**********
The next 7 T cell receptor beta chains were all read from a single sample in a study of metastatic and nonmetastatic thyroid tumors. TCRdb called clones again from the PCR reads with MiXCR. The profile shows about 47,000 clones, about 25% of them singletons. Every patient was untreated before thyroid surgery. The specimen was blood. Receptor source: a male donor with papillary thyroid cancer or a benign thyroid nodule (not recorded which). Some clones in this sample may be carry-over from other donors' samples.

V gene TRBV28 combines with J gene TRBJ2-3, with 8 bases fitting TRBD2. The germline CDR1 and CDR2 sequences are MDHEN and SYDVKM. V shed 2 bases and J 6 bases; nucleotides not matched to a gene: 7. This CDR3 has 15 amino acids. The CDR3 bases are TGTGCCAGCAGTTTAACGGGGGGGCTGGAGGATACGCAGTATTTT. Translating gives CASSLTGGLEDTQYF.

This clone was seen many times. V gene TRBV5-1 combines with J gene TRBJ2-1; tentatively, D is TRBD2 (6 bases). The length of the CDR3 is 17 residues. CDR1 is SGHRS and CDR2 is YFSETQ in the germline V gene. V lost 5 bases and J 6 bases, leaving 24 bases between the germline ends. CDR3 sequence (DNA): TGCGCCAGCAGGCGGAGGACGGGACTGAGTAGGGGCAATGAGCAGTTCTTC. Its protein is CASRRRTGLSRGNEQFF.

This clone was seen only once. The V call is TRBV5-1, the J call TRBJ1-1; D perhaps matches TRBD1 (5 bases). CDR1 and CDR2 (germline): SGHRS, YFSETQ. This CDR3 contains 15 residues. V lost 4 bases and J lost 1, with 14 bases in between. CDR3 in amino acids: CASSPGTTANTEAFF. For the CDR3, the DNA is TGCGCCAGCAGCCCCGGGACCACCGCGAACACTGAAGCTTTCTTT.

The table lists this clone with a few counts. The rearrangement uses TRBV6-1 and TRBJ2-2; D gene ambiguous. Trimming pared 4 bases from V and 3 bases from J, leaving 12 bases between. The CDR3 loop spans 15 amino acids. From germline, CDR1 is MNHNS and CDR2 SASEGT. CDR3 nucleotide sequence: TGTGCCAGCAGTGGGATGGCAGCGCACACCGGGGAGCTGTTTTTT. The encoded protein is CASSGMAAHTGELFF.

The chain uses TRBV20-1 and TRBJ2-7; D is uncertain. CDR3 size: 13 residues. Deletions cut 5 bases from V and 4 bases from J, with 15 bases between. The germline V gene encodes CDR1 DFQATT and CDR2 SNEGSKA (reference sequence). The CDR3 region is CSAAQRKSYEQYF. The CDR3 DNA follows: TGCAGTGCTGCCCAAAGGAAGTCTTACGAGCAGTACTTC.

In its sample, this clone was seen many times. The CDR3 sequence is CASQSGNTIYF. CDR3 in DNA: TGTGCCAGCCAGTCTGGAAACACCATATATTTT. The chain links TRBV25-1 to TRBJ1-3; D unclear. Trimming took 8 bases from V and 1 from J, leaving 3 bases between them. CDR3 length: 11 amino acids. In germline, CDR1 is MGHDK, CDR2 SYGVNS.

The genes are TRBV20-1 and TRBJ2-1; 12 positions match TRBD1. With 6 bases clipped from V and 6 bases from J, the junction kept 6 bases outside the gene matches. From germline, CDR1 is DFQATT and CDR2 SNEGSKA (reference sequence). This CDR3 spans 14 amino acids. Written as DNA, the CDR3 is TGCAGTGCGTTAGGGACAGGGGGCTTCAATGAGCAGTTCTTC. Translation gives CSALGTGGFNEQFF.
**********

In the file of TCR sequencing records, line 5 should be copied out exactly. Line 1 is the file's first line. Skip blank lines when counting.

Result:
The table lists this clone with a few counts. The rearrangement uses TRBV6-1 and TRBJ2-2; D gene ambiguous. Trimming pared 4 bases from V and 3 bases from J, leaving 12 bases between. The CDR3 loop spans 15 amino acids. From germline, CDR1 is MNHNS and CDR2 SASEGT. CDR3 nucleotide sequence: TGTGCCAGCAGTGGGATGGCAGCGCACACCGGGGAGCTGTTTTTT. The encoded protein is CASSGMAAHTGELFF.